LVIS of East Hampton: Past, Present and This Weekend’s Grand Fair

Children enjoying the LVIS Fair, Photo: Richard Lewin
Children enjoying the LVIS Fair, Photo: Richard Lewin

The bucolic, tree lined streets of East Hampton Village are so admired that it regularly appears on travel superlative lists. The Hamptons is certainly blessed with natural beauty; however, when it comes down to it, admirers have the Ladies’ Village Improvement Society (LVIS) of East Hampton to thank for a great deal of the village’s charm.

The LVIS began in 1895, a quarter of a century before the village was incorporated, with 21 members raising money to have the windswept and dusty sidewalks and streets of the area watered down. As the group has grown in size and diversity of expertise, they’ve put on a fashion show, opened a store, and this winter they look forward to a holiday music event. All of these events are in addition to their century-old annual fair. Members enjoy monthly meetings with speakers on local history, nature, as well as health and the arts. Now 300 members strong, the organization will celebrate 125 years in 2020.

The beloved LVIS Fair has been a summer staple in East Hampton since 1986 and has grown considerably over the years. It returns this Saturday, July 27, from 10 a.m.–4 p.m. at their 95 Main Street headquarters. Half of this year’s “fair pair” event organizers, Bonnie Pizzorno, speaks of the incredible work the LVIS does.

Pizzorno has been involved with the LVIS for 30 years. She joined “because it seemed like the thing to do at the time, and my sister Pam was a member.” Upon her retirement from teaching, she was able to devote more time to the LVIS. As her involvement grew, she started to work on a number of different committees at various levels of leadership. Her role as half of the “fair pair” began partially because “at the board of directors meeting nobody, was volunteering,” and Pizzorno and her sister mutually agreed, “I’ll do it if you do it.” She and her sister have now served as the “fair pair” for four years.

What began as a Friday luncheon with square dancing at Mulford Farm has grown into a can’t-miss event boasting a silent auction, carnival rides, food trucks, face painting, live music and local vendors selling toys, plants, vintage clothing and gifts. When asked what she was most excited for at the fair, the hardworking co-organizer jokes, “the end,” though more seriously, Pizzorno notes that this year’s expansion of the playland to include even more rides, a carousel and face painting was particularly exciting. The silent auction is hugely popular each year, and Pizzorno rattles off previous items like tickets to see “Billy Joel, Hamilton, the Yankees,” in addition to rounds of golf on prestigious courses.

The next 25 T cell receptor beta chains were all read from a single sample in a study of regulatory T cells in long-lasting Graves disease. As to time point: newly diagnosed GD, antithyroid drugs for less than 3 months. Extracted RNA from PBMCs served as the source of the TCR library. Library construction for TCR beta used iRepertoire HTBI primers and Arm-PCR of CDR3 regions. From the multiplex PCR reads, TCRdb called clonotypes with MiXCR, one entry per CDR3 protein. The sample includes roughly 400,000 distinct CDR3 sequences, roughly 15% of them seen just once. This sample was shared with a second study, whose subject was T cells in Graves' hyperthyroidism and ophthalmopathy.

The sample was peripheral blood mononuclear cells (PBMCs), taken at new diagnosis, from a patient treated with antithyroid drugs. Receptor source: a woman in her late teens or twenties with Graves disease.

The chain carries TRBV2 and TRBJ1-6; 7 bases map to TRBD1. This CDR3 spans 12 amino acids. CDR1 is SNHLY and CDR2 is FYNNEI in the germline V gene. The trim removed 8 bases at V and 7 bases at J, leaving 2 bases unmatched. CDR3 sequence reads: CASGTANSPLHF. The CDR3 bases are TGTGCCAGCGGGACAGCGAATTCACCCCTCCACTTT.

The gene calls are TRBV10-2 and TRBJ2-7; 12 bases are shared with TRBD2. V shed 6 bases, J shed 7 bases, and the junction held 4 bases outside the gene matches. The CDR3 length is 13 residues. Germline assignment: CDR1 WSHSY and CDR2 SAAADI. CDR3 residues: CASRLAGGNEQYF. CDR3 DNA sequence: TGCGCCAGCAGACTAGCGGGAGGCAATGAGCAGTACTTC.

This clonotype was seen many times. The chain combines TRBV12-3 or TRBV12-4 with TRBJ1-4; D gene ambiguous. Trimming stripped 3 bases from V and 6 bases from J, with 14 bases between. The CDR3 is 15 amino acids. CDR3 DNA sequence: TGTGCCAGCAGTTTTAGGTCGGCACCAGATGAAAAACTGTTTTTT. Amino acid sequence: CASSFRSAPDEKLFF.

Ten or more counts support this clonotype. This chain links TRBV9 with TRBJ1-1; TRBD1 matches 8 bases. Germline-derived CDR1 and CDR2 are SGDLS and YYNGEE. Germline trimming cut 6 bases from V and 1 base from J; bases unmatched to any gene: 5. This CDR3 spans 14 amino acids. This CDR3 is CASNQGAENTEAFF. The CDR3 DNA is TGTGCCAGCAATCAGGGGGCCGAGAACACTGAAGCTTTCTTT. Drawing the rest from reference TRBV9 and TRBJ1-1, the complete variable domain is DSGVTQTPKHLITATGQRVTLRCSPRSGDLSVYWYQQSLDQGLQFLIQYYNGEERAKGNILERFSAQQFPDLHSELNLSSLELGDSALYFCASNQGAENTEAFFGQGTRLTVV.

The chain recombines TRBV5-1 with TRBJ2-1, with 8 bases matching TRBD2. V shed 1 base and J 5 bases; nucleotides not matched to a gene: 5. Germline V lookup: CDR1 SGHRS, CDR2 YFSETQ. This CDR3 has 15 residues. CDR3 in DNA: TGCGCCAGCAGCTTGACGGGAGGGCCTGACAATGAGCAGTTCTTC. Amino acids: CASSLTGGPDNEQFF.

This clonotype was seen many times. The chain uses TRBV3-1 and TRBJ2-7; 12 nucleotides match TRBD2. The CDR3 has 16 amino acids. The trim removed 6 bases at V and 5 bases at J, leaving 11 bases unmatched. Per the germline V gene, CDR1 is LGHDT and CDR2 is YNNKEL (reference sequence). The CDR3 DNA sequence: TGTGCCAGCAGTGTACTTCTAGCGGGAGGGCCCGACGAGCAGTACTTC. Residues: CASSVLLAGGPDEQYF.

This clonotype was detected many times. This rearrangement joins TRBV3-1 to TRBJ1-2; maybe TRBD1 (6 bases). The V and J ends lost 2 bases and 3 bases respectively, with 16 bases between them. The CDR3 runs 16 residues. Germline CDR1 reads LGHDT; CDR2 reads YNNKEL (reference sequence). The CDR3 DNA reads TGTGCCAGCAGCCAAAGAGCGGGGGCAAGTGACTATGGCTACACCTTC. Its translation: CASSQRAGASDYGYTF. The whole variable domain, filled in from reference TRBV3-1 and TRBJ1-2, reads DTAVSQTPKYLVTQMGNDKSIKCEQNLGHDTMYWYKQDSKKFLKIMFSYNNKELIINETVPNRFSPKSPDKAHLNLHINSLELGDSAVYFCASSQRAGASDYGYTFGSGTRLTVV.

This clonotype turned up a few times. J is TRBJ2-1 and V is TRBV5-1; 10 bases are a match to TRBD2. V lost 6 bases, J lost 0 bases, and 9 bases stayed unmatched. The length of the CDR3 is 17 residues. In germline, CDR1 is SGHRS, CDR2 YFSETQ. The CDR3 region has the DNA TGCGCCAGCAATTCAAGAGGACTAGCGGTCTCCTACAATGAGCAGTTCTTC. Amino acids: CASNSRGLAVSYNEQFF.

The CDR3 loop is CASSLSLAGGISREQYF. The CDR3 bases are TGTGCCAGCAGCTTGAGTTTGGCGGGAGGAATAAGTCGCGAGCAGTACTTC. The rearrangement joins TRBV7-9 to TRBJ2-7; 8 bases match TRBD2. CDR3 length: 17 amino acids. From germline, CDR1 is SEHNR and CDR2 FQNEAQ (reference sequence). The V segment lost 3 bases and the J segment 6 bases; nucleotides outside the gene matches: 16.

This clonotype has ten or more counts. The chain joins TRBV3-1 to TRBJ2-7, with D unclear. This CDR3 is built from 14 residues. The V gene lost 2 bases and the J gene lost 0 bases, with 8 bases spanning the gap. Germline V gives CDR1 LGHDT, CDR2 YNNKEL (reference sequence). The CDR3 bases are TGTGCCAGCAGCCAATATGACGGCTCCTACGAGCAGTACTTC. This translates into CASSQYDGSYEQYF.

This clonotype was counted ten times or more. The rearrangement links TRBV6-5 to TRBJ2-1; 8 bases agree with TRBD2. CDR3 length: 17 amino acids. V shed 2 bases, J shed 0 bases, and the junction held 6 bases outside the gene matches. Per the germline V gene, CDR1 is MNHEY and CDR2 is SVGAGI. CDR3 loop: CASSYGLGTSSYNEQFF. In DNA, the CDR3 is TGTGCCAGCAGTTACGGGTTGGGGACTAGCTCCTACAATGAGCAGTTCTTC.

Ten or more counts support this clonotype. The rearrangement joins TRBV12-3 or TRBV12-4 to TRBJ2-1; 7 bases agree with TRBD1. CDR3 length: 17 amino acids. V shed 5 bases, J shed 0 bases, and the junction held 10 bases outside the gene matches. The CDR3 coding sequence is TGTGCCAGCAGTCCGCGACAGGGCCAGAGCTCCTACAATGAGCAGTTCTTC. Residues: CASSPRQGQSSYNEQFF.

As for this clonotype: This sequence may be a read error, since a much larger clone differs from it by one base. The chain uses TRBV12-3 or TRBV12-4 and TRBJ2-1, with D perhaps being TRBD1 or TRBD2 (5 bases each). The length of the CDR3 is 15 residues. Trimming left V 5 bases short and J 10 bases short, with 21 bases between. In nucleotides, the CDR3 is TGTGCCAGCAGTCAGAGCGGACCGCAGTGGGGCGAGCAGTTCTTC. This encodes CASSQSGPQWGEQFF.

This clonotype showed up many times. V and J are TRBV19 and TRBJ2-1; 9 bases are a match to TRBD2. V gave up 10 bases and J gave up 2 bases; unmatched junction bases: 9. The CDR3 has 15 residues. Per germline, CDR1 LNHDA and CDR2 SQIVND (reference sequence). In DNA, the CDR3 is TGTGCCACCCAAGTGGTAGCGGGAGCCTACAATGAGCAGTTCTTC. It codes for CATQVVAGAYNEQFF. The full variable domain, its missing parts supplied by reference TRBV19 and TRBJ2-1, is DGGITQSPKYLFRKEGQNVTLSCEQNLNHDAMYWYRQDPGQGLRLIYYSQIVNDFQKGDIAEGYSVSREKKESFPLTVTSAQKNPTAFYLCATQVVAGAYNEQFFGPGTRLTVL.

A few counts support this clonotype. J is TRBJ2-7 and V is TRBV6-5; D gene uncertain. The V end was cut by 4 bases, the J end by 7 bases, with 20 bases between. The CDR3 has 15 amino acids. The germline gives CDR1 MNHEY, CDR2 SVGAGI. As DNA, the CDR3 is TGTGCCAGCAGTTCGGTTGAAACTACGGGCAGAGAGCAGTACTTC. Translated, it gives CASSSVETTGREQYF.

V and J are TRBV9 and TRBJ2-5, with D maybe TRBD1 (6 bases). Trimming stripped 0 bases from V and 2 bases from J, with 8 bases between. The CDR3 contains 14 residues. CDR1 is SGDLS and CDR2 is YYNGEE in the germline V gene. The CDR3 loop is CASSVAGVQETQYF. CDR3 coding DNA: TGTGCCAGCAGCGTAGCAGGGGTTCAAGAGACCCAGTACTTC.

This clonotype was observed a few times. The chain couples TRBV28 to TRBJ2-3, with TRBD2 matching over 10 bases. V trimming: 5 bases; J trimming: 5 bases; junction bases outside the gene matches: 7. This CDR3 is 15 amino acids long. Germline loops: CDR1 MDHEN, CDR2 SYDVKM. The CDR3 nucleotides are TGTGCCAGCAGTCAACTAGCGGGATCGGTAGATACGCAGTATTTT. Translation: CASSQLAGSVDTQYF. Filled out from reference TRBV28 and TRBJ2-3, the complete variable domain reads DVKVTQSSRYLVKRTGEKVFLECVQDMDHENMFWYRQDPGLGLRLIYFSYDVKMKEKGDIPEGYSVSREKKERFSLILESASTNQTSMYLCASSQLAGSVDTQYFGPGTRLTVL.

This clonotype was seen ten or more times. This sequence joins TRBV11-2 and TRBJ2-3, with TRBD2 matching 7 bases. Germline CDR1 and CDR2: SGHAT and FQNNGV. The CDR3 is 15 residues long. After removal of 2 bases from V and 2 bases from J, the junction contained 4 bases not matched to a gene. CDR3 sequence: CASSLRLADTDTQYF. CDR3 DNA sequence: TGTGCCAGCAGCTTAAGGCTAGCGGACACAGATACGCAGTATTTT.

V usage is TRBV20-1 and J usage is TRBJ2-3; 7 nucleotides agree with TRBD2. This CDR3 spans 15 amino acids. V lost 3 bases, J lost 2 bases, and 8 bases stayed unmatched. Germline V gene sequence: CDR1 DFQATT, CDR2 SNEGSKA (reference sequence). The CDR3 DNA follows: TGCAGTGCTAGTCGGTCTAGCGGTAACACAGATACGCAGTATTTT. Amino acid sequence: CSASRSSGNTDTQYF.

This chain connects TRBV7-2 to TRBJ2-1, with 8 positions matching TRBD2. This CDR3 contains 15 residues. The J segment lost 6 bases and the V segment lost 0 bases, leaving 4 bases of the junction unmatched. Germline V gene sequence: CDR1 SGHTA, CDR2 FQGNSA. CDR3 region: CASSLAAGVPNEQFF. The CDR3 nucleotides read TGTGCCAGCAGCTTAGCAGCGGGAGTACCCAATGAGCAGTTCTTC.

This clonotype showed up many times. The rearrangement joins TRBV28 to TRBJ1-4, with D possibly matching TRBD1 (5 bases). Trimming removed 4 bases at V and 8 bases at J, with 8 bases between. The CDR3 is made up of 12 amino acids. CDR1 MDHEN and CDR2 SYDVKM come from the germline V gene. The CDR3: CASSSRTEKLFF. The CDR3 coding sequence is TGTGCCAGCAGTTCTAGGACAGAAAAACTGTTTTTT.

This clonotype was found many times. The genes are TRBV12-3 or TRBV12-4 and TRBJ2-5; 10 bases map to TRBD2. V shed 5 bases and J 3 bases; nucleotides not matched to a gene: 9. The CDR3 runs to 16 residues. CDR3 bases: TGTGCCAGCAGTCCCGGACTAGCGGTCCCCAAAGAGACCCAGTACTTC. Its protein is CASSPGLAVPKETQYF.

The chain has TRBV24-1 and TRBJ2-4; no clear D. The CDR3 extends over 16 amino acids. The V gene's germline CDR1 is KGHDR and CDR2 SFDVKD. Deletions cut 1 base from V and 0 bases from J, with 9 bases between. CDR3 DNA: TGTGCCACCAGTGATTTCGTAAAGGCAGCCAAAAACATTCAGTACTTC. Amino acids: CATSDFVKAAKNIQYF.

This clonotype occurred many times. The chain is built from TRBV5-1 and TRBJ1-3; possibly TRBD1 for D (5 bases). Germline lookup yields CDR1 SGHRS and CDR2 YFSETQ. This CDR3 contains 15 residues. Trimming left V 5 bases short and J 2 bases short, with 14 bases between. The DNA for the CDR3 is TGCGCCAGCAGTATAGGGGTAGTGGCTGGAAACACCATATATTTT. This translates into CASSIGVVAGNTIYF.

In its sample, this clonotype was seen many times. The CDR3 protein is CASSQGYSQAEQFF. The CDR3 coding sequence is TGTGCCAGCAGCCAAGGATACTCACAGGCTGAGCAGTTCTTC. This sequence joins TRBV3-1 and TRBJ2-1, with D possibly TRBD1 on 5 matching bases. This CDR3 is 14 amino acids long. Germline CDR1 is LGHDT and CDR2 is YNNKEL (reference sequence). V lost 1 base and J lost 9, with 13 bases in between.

The annual LVIS Fair, Photo: Richard Lewin

Funding for the fair is provided by generous donations and sponsorships from local businesses and residents, and by the expansive LVIS thrift store located in the Gardiner Brown House at 95 Main Street. The Gardiner Brown House became the LVIS headquarters in 1987, saving the historic home from a period of neglect which left it poised for demolition. The store is open Tuesday–Saturday from 10 a.m.–5 p.m. and offers one of the widest selections of gently-used clothing, books and furniture on the South Fork. Pizzorno has found some amazing items in the store herself, “I got some crystal candlesticks—I think they’re French—and I got my daughter some Tiffany ones.” She boasts that the store proves that “one man’s trash is another man’s treasure.” The book section is full of recent releases, cookbooks and volumes written on local culture and history. The store also offers a book on the LVIS’s history spanning three centuries, compiled by LVIS member Colleen Rando.

When asked what the group was most proud of as they near 125 years she says, “It’s very individual,” explaining that each member of the LVIS has their own passion within the group, and that everyone takes special pride in a different facet of their mission.

Though her work began in the books department of the thrift store, as a former teacher, Pizzorno finds great joy in working with the LVIS’s scholarship program. This year, nearly 60 local students applied and a total of $160,000 was awarded to deserving students. The beneficiaries of the LVIS’s scholarships have gone on to elite schools such as Tufts University, Williams College and Villanova University, to name a few. The stores operated by the LVIS, scholarships and other initiatives they spearhead offer incalculable community value, but the hallmark of the LVIS is their tree committee, dedicated to the care and maintenance of the village’s cherished elm trees. When Dutch elm disease spread across the country in the late twentieth century, the LVIS assisted in the care of the trees and installation of a new disease-resistant variety where those unsalvageable once stood. The trees which survived thanks to their help have now stood tall for over a century.

Pizzorno wants the the East End community to “come and enjoy” the LVIS Fair on Saturday, July 27. The LVIS meets monthly and those interested in membership or in volunteering can visit them at their headquarters or online for more information. If becoming a volunteer is too great a commitment for those looking to support the LVIS’s work, patronizing their thrift store and fair are excellent ways to do just that.

To learn more about the Ladies’ Village Improvement Society of East Hampton, visit

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